Slowly we turn: The environment for raising money in the IPO market continues to show small–repeat, small–signs of improvement.
Buoyed by a 14.2 percent surge in the Nasdaq and 8.6 percent gain in the Dow Industrials in November, 12 companies went public last month. That made November the second most active month for IPOs in 2001.
Those numbers need to be kept in perspective, however. Issuers in November only raised $116 million per offering — hardly mega-deals. Nevertheless, the November IPOs did fare well. On their first day of trading, the share prices of each of the 12 offerings climbed an average of 15 percent.
And December is expected to be better, albeit slightly. All told, 13 companies are expected to go public this month. By comparison, only 8 companies went public in December 2000.
Observers say the real IPO action will take place next week, when 9 companies in six different industries should come to market with offerings. That group will be led by Prudential Financial, which is expected to raise about $3 billion. That amount will no doubt raise the per-IPO average slightly above the $116 million average recorded in November.
A couple of interesting offerings are on the IPO menu this week:
Aluminum Corp of China Ltd. (Chalco), the world’s third-largest aluminum refiner and China’s largest aluminum producer, is set to go public. The company, which was created just two months ago, will be listed in both New York and Hong Kong. Chalco management hopes to raise $480 million with the IPO. The global deal is being led by Morgan Stanley and China International Capital Corp.
Intra-Asia Entertainment Corp., another company based in the People’s Republic, is also slated to launch an IPO in the United States this week. In case you’re taking notes, Intra-Asia manages and controls Weifang Fuhua Amusement Park, a large amusement park located in the city of Weifang in China’s Shandong Province.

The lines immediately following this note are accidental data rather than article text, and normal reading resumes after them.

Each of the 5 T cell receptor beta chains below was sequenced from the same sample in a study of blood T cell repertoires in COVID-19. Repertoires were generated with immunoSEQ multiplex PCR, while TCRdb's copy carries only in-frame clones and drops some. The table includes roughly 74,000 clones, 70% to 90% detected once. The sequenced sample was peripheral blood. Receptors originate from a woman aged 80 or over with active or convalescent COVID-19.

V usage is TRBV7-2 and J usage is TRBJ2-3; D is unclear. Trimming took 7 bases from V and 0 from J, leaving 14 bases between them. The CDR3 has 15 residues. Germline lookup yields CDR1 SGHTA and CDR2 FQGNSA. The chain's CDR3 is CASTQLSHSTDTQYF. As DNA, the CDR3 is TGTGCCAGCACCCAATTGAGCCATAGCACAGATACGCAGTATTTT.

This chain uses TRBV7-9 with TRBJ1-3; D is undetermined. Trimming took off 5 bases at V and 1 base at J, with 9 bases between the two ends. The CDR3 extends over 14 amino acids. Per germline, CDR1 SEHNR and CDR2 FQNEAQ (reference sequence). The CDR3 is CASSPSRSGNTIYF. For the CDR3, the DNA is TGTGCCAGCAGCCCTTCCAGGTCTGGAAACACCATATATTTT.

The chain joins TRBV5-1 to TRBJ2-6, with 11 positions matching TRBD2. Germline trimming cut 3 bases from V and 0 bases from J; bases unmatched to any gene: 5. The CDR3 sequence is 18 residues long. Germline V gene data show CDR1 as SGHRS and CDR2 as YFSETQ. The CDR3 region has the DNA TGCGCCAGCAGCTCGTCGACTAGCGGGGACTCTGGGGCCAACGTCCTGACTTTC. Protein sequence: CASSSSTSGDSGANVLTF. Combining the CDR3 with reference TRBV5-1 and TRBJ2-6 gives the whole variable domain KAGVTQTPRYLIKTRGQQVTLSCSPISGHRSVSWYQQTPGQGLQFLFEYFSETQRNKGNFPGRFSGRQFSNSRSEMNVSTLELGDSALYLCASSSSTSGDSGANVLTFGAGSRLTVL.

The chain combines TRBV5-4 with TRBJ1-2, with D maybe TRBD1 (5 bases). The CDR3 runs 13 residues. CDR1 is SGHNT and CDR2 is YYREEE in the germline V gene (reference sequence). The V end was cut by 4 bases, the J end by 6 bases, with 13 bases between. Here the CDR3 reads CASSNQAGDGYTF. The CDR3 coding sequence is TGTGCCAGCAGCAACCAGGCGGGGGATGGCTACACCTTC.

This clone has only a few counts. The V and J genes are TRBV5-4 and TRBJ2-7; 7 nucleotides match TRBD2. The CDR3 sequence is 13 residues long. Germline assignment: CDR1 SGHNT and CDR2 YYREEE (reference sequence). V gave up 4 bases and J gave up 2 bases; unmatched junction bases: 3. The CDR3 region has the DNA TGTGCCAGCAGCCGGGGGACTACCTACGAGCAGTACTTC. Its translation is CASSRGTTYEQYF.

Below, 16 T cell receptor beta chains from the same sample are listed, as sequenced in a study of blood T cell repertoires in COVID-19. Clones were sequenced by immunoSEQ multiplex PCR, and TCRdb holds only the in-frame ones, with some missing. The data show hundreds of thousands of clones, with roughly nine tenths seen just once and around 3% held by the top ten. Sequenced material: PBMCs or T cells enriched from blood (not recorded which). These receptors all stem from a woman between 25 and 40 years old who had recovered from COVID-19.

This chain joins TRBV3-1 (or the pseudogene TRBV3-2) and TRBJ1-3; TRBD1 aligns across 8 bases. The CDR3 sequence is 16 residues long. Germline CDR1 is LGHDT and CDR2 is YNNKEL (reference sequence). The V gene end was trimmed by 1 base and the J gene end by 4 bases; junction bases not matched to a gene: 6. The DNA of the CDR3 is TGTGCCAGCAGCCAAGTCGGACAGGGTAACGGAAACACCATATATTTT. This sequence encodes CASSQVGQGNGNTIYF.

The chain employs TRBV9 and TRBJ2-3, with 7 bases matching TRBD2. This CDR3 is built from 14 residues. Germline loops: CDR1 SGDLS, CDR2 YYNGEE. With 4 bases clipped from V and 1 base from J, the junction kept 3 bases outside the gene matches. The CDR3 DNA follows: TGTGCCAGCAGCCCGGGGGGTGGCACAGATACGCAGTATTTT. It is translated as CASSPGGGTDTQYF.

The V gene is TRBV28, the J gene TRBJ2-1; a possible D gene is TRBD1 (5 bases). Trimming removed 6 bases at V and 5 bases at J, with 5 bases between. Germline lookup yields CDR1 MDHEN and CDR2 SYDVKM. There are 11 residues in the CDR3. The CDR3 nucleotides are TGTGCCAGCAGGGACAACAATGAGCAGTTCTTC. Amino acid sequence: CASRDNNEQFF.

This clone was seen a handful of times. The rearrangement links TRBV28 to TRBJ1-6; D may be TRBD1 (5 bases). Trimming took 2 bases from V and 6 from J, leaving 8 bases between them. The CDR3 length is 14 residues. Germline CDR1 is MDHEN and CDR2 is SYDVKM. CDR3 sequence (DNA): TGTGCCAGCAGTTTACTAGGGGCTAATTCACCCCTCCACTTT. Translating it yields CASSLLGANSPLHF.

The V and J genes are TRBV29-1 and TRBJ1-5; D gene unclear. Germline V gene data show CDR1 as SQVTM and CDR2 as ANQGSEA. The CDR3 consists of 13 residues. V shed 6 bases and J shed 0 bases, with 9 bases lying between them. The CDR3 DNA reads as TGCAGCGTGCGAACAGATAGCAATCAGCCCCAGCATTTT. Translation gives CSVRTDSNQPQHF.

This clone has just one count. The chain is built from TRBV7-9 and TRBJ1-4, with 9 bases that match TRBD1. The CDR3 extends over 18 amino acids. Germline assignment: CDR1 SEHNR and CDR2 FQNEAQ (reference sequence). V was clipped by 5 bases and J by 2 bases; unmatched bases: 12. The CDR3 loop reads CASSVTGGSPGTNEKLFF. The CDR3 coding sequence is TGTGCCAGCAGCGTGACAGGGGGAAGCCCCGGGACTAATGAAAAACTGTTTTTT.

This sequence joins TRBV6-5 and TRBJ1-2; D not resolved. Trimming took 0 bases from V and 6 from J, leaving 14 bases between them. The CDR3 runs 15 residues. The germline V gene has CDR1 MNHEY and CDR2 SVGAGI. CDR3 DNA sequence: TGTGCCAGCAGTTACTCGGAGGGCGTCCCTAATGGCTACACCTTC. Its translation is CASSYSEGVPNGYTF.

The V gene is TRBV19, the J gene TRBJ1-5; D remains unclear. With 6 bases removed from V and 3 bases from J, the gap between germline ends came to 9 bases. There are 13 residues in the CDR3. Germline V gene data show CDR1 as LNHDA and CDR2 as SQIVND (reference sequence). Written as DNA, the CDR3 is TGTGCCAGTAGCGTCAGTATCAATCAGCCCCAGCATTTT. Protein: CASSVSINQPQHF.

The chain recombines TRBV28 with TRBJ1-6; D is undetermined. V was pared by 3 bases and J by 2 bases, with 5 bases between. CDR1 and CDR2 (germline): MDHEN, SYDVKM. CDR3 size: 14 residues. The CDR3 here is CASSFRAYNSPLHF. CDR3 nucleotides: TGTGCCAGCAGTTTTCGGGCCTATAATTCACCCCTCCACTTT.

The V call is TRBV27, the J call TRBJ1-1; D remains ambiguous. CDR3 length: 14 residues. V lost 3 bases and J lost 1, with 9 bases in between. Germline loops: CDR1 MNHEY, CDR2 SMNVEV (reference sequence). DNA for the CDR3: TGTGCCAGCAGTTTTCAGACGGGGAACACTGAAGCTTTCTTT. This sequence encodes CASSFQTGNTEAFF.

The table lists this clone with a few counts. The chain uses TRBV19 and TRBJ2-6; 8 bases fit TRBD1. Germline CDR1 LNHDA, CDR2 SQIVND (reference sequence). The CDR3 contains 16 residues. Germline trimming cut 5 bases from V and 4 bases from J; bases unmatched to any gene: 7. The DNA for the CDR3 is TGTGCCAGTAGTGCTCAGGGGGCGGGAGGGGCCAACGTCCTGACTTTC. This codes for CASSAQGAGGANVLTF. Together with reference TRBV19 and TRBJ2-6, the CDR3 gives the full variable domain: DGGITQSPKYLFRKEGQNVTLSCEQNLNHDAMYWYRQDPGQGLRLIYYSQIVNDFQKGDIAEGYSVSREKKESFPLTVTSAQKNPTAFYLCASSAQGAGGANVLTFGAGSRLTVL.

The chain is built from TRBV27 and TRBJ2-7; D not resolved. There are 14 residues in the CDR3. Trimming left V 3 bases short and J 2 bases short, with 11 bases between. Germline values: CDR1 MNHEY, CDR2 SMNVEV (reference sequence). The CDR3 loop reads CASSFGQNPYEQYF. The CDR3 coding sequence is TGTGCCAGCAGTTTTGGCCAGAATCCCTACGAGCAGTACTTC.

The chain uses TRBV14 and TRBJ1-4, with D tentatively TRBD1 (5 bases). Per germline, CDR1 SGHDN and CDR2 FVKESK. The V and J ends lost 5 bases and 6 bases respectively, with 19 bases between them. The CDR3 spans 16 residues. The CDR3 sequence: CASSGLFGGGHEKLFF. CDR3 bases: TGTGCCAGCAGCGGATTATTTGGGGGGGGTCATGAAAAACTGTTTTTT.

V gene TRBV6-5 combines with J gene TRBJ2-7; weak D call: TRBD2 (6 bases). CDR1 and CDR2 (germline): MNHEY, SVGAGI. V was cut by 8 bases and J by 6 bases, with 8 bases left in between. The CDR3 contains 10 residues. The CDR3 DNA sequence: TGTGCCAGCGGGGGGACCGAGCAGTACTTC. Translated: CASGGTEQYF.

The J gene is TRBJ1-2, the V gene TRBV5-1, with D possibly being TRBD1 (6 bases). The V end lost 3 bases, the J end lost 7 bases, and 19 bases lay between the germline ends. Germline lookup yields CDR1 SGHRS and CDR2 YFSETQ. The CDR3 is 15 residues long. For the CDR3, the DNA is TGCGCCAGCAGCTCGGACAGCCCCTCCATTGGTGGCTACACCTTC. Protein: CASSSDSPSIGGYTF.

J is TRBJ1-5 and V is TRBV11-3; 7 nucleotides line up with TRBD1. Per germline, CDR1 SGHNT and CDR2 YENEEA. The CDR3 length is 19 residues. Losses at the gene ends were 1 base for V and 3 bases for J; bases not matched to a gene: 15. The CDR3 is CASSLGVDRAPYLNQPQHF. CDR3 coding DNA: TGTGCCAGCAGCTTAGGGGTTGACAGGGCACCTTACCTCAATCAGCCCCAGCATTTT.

Managers at Lawson Software Inc. plan to take that company public this week. The Lawson offering is receiving extra attention in the press — including this write-up — because it is the first IPO candidate in months to actually talk up its Internet business. Lawson Software develops software for management and E-commerce applications. Company management is looking to raise up to $205 million in the financing, led by Lehman Brothers and J.P. Morgan. Lawson is the last Internet-related company to go public since Convergent Group Corp., which launched an IPO in July 2000. Time flies when the market stinks.
Lawson was founded back in 1975 and is reportedly approaching profitability. Nonetheless, company management recently lowered its anticipated pricing for the IPO down to around $14 per share from $16. The Lawson offering could serve as a benchmark for the technology sector, which has not exactly been lighting up the equity tote board of late.
Still, some analysts are expecting a rebound in the high-tech IPO market. “Investors are looking at earlier-stage and higher-growth companies,” Doug Fawell, head of equity capital markets at UBS Warburg, told Reuters news service. A successful Lawson IPO might lead managers at other privately held tech companies to test the public market waters. That, of course, would be swell news for venture capitalists, many of whom have been stuck with their investments in Internet and E-commerce companies.
In other IPO news:
Tracking Stock Redux
Management at Loews Corp. announced plans to issue tracking stock for its tobacco subsidiary. According to a company press release, the New York-based conglomerate hopes to issue up to $250 million worth of stock for what would be called the Carolina Group.
Salomon Smith Barney and Morgan Stanley are set to lead the offering. A time — or price range — has yet to be set, however. And the Loews offering is certainly something of an oddity. Tracking stock rose in popularity during the Internet boom, but it’s been 19 months since any company’s issued tracking stock.
Indeed, issuers have been choosing to carve out subsidiaries rather than create tracking stock. In fact, three-quarters of all money raised this year in the IPO market has come from equity carve-outs. With a tracking stock, a company can provide investors with access to a “pure play,” but management still maintains control of the assets.